About Gallipoli - Troy - Pergamon
Gallipoli was one of the Allies' great disasters in World War One. Winston Churchill intended to end the war early by creating a new war front in Gallipoli that the Central Powers could not cope with.
On February 19th 1915, Carden opened up the attack on Turkish positions in the Dardanelles. British and ANZAC troops were put on standby in Egypt.
The battleship "Cornwallis" bombarded the Gallipoli peninsula
Carden’s initial attacks went well. The outer forts at Sedd-el-Bahr and Kum Kale fell. However, more stern opposition was found in the Straits. Here, the Turks had heavily mined the water and mine sweeping trawlers proved ineffective at clearing them. The ships under Carden’s command were old (with the exception of the “Queen Elizabeth”), and the resistance of the Turks was greater than had been anticipated. The attack ground to a halt. Carden collapsed through ill health and was replaced by Rear-Admiral Robeck.
Still seeking to gain entrance into Troy, clever Odysseus (some say with the aid of Athena) ordered a large wooden horse to be built. The horse was hollow so that soldiers could hide within it.
Once the statue had been built by the artist Epeius, a number of Greek warriors, along with Odysseus, climbed inside. The rest of the Greek fleet sailed away, so as to deceive the Trojans.
One man, Sinon, was left behind. When the Trojans came to marvel at the huge creation, Sinon pretended to be angry with the Greeks, stating that they had deserted him. He assured the Trojans that the wooden horse was safe and would bring luck to the Trojans.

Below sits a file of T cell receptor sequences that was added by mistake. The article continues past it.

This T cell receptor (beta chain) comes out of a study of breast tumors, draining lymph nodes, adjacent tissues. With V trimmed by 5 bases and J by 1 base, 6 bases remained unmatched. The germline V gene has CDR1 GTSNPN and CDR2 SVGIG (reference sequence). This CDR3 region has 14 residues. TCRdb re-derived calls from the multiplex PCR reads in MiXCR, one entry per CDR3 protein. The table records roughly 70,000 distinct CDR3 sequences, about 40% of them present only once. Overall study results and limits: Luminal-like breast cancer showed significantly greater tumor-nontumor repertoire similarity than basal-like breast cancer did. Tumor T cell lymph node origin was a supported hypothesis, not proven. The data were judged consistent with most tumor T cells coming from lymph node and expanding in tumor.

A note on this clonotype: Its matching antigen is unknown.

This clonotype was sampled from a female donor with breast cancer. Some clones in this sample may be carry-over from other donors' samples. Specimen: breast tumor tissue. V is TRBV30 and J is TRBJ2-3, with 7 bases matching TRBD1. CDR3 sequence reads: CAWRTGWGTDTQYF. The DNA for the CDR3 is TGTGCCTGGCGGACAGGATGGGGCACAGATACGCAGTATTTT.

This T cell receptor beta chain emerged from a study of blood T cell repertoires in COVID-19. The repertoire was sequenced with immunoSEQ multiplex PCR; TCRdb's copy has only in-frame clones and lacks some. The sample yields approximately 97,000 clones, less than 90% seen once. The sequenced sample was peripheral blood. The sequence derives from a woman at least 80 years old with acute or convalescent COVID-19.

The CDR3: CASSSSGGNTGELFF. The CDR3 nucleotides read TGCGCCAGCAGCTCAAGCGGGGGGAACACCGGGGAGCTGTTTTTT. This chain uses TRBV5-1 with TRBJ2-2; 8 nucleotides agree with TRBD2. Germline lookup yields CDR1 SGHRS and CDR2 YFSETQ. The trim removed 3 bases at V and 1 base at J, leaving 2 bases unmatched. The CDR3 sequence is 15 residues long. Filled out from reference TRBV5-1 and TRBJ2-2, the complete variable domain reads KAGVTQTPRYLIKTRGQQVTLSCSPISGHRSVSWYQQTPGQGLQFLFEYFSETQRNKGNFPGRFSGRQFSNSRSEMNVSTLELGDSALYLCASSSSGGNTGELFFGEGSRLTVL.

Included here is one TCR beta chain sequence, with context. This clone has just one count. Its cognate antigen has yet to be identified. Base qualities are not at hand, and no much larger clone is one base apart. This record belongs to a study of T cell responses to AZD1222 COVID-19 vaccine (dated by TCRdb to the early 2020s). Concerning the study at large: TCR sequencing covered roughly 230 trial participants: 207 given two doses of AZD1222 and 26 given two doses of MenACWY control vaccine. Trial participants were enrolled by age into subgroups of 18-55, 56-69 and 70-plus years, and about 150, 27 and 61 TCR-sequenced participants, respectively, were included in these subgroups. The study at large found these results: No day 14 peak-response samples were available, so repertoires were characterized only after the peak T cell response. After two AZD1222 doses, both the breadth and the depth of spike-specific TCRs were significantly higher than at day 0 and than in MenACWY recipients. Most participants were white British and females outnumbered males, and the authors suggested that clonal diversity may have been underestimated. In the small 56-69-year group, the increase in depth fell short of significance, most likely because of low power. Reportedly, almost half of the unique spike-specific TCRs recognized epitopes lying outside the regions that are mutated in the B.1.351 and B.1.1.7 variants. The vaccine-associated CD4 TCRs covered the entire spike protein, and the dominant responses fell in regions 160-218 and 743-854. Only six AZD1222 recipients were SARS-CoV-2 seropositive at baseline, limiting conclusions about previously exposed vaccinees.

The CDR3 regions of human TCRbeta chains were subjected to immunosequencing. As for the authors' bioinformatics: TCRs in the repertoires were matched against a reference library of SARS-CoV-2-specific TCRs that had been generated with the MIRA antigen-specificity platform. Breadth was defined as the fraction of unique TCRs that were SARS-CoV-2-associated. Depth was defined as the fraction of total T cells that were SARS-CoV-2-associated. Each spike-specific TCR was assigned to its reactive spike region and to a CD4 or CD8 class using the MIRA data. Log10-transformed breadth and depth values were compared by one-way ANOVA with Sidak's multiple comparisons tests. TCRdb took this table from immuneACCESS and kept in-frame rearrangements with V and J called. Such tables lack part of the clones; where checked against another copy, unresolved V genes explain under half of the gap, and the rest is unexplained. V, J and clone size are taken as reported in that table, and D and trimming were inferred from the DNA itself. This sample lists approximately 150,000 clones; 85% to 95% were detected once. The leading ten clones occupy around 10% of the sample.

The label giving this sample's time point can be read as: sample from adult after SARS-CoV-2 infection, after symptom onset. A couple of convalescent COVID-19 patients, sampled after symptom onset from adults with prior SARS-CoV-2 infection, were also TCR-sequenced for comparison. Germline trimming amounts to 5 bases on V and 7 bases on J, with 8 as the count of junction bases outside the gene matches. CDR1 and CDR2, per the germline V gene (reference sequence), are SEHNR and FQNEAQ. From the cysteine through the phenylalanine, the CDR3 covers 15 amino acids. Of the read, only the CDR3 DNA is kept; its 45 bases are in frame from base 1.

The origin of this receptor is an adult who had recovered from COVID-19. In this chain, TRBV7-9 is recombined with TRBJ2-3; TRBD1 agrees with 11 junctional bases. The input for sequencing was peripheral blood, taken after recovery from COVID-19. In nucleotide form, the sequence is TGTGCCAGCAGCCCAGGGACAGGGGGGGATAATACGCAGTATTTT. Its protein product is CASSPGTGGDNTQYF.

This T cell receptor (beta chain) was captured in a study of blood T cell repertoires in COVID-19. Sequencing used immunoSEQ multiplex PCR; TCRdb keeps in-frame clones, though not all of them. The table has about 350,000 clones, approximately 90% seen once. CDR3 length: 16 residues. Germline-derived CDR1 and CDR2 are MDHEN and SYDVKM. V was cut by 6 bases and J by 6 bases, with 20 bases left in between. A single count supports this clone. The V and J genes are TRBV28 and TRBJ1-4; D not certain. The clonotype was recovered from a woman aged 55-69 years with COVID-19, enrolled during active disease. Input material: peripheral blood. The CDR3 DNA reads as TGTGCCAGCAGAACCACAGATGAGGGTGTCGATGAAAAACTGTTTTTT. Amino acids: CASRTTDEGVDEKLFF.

Only two people, Laocoon and Cassandra, spoke out against the horse, but they were ignored. The Trojans celebrated what they thought was their victory, and dragged the wooden horse into Troy.
That night, after most of Troy was asleep or in a drunken stupor, Sinon let the Greek warriors out from the horse, and they slaughtered the Trojans. Priam was killed as he huddled by Zeus's altar and Cassandra was pulled from the statue of Athena and raped
Pergamon was a small settlement during the Archaic Period. Lysimachos, one of the generals of Alexander the Great, and who had become the sovereign of Anatolia after 301 B.C., delivered the war expenditures, at the amount of 9000 talents (1 talent is believed to be US $7,500 approx.), to Philetarios who was the commander of Pergamon, and the kingdom founded by Philetarios by using this sum of money following Lysimachos's death, flourished and became the most eminent center of culture of the Hellenistic period for 150 years. Eumenes I, Attalos I and Eumenes II were enthroned successively after Philetarios. Eumenes II took acropolis of Athens as an example and had the acropolis of Pergamon adorned with works of art which reflected fine taste, and Pergamon became one of the most graceful cities of the world. Attalos III who succeeded Attalos II, handed over his land to the Romans when he died in 133 B.C.